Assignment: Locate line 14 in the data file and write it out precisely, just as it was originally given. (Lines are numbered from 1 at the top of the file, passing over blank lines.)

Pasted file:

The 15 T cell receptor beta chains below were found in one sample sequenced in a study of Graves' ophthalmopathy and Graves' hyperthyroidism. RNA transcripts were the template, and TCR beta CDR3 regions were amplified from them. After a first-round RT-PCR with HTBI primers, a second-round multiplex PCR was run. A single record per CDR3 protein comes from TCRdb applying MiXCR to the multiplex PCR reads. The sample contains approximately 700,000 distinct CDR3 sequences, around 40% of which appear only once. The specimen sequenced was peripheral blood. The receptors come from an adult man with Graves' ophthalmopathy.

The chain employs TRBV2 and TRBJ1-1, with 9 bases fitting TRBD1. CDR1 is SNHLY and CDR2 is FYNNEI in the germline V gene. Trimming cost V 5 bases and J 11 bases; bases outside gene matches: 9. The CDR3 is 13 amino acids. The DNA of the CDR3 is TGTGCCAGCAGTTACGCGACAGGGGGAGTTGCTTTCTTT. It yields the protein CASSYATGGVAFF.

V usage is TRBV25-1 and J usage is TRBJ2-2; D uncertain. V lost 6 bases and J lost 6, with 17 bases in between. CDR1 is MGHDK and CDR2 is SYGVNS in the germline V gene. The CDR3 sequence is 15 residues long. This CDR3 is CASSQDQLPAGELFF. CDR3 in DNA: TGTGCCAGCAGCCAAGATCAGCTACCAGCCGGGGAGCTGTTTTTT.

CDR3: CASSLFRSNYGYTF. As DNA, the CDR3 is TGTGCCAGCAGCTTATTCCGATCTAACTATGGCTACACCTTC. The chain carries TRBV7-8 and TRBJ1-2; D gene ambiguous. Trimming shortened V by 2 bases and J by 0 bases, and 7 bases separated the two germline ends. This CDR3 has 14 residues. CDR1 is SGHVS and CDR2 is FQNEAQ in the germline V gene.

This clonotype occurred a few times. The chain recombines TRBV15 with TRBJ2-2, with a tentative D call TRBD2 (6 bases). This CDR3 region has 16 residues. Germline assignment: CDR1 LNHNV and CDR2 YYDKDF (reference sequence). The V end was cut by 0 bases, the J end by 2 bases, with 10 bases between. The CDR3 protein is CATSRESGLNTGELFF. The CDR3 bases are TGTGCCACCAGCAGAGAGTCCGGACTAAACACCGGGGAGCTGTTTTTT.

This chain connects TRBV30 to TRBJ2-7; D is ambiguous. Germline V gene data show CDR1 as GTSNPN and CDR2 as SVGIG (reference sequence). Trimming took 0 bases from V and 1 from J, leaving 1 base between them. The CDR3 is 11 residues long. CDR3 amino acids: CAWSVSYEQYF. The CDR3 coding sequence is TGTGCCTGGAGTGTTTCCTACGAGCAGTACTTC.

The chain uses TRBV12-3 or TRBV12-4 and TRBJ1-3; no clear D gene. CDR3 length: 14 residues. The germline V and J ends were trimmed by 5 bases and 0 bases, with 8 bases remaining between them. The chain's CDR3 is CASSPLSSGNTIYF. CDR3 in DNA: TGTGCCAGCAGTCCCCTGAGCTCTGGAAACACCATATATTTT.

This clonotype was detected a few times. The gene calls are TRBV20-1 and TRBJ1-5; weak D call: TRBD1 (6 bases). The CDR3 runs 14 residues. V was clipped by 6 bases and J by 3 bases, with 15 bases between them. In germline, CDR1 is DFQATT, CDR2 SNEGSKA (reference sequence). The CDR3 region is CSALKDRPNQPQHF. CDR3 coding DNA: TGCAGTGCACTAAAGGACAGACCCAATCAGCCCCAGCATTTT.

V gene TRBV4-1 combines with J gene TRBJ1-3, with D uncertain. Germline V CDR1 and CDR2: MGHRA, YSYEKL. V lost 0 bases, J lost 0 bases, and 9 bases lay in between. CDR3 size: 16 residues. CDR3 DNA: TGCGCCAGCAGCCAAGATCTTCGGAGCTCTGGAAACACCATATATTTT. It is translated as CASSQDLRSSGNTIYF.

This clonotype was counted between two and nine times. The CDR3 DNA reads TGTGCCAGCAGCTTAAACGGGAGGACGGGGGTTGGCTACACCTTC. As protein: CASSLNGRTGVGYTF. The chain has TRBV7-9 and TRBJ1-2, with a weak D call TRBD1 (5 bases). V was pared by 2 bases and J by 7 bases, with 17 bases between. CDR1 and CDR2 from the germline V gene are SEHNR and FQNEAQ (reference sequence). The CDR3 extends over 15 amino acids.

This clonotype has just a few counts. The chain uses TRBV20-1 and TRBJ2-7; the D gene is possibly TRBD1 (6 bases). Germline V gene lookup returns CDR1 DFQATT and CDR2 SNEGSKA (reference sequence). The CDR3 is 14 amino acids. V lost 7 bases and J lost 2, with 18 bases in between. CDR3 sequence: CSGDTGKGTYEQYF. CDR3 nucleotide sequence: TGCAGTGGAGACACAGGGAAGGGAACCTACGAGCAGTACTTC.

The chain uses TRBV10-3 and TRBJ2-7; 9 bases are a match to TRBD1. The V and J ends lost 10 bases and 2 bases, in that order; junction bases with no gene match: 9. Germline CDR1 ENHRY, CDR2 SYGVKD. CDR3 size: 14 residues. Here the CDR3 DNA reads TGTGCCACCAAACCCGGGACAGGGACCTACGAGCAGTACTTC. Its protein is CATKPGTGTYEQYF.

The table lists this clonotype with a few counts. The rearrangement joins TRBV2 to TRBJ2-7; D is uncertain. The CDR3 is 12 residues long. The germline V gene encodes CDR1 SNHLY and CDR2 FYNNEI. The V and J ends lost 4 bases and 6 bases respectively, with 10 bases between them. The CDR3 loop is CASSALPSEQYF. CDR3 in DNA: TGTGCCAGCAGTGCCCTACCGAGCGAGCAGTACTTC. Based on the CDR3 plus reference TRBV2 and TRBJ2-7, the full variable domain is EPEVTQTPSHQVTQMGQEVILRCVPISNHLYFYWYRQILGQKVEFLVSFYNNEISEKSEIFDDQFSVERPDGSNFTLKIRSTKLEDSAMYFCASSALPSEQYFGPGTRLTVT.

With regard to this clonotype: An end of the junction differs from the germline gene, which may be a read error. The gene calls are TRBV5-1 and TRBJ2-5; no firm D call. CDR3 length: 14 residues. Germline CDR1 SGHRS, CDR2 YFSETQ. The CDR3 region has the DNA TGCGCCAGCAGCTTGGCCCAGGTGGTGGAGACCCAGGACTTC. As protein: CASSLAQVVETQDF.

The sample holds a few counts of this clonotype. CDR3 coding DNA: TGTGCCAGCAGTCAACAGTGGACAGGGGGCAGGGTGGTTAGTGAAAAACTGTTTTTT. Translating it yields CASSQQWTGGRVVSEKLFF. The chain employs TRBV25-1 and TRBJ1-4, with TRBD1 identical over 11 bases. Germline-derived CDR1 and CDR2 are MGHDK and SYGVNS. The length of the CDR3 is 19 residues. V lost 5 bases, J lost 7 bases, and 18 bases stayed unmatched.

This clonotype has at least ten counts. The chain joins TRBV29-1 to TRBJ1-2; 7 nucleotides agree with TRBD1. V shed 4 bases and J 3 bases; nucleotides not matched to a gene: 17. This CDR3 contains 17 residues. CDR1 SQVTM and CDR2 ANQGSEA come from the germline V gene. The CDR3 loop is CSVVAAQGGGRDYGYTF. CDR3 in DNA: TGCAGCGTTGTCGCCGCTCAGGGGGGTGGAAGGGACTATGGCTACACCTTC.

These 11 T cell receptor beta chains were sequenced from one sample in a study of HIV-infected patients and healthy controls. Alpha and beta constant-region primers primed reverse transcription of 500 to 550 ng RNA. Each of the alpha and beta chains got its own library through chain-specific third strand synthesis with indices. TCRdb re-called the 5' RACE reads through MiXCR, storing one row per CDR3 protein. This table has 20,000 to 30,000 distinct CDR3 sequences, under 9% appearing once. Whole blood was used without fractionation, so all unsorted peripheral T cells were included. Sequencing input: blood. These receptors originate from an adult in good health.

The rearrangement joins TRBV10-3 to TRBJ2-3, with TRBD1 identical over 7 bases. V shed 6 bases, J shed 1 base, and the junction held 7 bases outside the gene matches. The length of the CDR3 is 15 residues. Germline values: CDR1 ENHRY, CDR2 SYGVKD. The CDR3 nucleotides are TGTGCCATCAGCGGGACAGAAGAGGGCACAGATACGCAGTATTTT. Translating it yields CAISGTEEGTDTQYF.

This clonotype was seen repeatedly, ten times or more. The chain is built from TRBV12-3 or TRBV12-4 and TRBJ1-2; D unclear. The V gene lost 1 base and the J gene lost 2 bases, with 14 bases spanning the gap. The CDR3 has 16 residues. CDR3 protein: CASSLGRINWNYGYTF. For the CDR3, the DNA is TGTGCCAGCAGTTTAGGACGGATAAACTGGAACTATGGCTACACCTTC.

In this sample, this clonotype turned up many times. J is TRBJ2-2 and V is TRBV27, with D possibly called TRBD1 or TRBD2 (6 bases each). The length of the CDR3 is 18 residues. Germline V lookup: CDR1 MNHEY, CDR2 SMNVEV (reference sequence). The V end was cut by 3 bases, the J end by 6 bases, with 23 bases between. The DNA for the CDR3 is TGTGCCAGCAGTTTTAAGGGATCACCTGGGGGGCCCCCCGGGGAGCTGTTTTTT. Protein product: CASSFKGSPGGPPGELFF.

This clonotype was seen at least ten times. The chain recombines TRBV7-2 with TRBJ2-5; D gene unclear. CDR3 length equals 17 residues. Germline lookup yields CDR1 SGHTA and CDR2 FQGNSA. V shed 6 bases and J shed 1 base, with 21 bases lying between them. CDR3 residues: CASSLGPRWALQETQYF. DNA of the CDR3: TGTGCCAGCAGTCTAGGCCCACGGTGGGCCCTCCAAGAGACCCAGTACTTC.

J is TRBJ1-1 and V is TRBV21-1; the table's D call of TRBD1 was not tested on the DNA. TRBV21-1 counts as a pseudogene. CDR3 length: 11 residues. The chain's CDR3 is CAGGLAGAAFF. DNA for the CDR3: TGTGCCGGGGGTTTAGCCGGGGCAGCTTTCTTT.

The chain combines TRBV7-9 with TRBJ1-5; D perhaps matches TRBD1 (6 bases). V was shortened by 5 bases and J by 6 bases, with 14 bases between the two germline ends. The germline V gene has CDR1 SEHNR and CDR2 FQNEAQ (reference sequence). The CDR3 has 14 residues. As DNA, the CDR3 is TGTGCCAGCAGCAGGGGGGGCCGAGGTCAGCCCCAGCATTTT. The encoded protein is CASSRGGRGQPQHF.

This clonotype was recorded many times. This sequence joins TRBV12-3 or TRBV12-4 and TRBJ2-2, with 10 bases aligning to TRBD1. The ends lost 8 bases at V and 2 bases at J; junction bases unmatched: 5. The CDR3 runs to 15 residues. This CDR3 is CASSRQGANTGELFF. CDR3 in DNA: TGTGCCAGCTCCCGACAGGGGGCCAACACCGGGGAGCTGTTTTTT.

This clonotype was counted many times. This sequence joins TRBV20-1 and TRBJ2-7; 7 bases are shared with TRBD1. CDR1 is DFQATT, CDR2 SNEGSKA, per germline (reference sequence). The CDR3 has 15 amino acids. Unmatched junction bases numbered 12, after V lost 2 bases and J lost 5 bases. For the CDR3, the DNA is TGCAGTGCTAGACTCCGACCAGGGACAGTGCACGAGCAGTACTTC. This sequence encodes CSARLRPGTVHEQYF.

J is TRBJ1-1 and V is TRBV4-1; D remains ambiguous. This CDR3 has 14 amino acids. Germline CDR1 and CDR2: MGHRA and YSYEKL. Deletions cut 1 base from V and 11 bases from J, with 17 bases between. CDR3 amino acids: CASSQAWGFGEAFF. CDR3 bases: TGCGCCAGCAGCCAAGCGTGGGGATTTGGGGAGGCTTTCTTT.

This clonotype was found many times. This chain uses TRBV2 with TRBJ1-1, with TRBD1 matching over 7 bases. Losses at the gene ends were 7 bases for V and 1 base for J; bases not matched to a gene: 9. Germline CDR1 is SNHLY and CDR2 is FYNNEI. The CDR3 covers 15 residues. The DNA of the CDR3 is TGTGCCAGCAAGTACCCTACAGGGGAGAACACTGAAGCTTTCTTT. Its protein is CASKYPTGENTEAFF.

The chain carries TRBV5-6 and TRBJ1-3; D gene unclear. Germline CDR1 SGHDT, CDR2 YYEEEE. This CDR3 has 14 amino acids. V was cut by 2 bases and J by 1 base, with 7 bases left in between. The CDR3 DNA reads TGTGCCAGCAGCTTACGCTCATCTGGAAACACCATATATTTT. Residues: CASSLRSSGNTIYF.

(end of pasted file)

With regard to this clonotype: An end of the junction differs from the germline gene, which may be a read error. The gene calls are TRBV5-1 and TRBJ2-5; no firm D call. CDR3 length: 14 residues. Germline CDR1 SGHRS, CDR2 YFSETQ. The CDR3 region has the DNA TGCGCCAGCAGCTTGGCCCAGGTGGTGGAGACCCAGGACTTC. As protein: CASSLAQVVETQDF.